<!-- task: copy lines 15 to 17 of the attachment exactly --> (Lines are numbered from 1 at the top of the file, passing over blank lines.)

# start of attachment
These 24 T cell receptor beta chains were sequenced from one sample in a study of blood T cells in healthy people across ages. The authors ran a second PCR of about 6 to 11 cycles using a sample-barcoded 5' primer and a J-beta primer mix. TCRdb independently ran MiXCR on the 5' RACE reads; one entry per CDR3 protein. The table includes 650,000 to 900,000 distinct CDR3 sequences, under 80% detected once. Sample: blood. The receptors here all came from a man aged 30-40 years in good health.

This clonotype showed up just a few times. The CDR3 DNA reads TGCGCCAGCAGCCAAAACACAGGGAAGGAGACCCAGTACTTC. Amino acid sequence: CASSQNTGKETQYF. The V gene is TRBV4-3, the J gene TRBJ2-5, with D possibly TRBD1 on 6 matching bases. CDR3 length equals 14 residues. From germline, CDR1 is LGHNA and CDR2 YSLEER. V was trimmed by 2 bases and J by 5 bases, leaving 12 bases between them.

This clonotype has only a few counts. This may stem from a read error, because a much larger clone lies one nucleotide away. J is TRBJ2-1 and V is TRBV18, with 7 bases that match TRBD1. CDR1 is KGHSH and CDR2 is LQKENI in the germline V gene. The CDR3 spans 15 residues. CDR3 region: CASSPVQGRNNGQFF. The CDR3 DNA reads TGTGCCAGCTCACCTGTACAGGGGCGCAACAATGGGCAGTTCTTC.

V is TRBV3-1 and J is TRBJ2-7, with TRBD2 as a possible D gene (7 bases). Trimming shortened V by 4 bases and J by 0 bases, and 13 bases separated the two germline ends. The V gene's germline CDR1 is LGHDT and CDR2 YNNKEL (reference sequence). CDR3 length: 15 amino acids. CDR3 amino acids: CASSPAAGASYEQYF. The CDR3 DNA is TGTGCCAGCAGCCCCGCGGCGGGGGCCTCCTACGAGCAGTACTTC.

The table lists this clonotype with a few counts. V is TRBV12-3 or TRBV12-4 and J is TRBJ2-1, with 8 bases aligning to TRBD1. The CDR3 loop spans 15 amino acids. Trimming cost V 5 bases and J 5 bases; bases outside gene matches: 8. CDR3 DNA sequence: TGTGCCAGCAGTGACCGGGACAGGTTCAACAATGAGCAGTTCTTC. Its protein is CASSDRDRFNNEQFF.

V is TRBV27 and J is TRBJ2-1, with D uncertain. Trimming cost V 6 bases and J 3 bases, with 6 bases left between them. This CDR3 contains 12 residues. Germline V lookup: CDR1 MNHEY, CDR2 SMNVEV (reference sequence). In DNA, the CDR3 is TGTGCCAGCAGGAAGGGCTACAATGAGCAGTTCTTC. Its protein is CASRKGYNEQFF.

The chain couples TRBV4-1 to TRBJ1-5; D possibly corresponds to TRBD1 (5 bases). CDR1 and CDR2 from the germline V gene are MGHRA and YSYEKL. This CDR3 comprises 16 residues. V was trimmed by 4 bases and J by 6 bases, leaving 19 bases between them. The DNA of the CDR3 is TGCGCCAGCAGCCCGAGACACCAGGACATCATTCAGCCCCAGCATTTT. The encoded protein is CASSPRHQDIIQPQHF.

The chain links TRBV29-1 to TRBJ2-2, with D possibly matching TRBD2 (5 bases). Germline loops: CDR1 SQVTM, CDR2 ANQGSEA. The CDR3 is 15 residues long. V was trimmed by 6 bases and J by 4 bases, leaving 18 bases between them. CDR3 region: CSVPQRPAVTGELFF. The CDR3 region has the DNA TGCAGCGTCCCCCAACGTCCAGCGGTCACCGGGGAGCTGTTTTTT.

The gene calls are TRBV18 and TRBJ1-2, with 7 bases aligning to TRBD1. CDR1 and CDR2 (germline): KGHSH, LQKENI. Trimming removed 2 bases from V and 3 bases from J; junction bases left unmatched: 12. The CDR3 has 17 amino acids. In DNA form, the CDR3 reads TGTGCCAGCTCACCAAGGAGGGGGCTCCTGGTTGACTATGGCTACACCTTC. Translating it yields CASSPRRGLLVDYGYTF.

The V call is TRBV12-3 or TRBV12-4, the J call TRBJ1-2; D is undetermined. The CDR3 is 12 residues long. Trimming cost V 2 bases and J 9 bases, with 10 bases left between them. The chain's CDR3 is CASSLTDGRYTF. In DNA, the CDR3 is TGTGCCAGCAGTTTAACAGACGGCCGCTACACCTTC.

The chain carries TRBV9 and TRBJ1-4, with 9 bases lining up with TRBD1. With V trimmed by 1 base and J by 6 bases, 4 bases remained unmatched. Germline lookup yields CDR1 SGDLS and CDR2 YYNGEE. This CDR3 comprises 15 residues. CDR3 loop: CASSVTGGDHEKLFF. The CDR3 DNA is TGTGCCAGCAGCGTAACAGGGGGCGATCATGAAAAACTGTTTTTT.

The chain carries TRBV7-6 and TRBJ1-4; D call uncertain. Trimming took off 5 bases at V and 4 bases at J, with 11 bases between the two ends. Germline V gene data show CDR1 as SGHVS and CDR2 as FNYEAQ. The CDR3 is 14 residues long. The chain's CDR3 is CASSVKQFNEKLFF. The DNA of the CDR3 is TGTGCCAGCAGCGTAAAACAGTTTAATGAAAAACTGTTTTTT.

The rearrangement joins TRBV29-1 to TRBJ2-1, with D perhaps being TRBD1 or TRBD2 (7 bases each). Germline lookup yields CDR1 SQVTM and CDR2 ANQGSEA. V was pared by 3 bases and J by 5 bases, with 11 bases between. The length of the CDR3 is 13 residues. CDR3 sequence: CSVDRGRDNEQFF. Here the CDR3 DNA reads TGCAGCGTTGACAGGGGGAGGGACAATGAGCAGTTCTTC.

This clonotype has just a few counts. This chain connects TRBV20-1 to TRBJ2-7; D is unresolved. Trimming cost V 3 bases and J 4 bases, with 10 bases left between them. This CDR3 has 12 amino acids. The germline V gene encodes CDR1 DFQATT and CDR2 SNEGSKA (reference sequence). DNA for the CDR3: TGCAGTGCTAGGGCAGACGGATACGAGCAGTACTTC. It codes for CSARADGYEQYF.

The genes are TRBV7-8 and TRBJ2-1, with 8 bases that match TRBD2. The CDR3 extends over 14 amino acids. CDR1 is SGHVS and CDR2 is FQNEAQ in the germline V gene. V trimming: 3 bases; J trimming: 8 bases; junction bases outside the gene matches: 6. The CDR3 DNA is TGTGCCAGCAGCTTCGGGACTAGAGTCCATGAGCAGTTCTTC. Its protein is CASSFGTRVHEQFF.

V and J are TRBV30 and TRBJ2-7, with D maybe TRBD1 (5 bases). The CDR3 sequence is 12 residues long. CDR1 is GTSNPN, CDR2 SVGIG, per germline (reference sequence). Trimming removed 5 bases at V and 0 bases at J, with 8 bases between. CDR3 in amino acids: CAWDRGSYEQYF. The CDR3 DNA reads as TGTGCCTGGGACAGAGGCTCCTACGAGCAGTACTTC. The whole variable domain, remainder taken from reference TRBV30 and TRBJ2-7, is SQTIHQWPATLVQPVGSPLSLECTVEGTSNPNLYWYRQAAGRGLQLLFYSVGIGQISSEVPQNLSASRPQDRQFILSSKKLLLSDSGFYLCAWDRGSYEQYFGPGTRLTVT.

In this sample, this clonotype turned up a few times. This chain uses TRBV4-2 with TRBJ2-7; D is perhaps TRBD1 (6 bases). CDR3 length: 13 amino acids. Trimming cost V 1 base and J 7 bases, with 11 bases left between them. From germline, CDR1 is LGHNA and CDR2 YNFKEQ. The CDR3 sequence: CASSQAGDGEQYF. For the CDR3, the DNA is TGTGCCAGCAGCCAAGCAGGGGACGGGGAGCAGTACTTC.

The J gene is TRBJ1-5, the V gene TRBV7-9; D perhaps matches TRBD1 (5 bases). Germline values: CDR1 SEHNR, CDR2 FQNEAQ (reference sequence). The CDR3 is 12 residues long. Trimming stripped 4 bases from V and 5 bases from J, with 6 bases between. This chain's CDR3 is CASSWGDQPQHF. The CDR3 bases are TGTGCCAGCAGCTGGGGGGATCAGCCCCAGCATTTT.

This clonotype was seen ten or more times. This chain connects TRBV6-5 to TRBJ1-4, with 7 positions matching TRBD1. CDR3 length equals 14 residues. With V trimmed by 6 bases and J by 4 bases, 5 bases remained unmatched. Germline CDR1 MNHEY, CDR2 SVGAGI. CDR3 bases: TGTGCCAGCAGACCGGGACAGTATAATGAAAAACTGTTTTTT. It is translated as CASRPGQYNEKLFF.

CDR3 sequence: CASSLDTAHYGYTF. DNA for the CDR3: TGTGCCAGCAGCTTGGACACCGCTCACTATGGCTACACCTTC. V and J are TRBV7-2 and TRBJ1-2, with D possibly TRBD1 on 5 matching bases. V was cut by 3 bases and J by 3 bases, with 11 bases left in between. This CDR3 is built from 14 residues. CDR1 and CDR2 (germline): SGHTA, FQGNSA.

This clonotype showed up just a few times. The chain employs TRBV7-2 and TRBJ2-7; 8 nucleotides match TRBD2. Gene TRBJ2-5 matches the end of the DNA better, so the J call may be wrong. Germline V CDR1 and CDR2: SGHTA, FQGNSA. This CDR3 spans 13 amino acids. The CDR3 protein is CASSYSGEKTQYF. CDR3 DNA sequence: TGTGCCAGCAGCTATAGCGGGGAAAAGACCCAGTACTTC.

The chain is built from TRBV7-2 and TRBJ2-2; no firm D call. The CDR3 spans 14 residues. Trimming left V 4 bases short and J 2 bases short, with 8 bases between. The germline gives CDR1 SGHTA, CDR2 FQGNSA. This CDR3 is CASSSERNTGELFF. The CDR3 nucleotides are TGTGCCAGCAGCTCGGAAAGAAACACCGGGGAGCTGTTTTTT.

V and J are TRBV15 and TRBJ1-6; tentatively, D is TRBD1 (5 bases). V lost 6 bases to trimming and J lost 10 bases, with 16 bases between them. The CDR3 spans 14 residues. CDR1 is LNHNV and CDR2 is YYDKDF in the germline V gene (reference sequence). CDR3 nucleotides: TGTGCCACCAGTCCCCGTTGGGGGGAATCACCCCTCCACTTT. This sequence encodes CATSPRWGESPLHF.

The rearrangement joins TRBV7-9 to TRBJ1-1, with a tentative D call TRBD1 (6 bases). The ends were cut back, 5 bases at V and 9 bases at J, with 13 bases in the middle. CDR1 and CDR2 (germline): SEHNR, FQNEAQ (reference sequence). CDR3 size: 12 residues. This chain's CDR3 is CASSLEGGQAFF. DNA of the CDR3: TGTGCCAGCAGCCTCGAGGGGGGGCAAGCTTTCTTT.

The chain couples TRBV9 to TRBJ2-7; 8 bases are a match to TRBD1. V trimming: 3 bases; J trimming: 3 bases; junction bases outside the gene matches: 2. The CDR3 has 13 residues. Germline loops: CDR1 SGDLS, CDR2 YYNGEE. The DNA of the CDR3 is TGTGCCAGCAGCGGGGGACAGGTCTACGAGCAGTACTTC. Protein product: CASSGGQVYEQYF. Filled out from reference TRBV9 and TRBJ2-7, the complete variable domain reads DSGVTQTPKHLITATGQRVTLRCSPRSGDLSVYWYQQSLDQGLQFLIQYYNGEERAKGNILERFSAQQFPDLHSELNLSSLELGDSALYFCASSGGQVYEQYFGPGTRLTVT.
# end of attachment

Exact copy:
The genes are TRBV7-8 and TRBJ2-1, with 8 bases that match TRBD2. The CDR3 extends over 14 amino acids. CDR1 is SGHVS and CDR2 is FQNEAQ in the germline V gene. V trimming: 3 bases; J trimming: 8 bases; junction bases outside the gene matches: 6. The CDR3 DNA is TGTGCCAGCAGCTTCGGGACTAGAGTCCATGAGCAGTTCTTC. Its protein is CASSFGTRVHEQFF.

V and J are TRBV30 and TRBJ2-7, with D maybe TRBD1 (5 bases). The CDR3 sequence is 12 residues long. CDR1 is GTSNPN, CDR2 SVGIG, per germline (reference sequence). Trimming removed 5 bases at V and 0 bases at J, with 8 bases between. CDR3 in amino acids: CAWDRGSYEQYF. The CDR3 DNA reads as TGTGCCTGGGACAGAGGCTCCTACGAGCAGTACTTC. The whole variable domain, remainder taken from reference TRBV30 and TRBJ2-7, is SQTIHQWPATLVQPVGSPLSLECTVEGTSNPNLYWYRQAAGRGLQLLFYSVGIGQISSEVPQNLSASRPQDRQFILSSKKLLLSDSGFYLCAWDRGSYEQYFGPGTRLTVT.

In this sample, this clonotype turned up a few times. This chain uses TRBV4-2 with TRBJ2-7; D is perhaps TRBD1 (6 bases). CDR3 length: 13 amino acids. Trimming cost V 1 base and J 7 bases, with 11 bases left between them. From germline, CDR1 is LGHNA and CDR2 YNFKEQ. The CDR3 sequence: CASSQAGDGEQYF. For the CDR3, the DNA is TGTGCCAGCAGCCAAGCAGGGGACGGGGAGCAGTACTTC.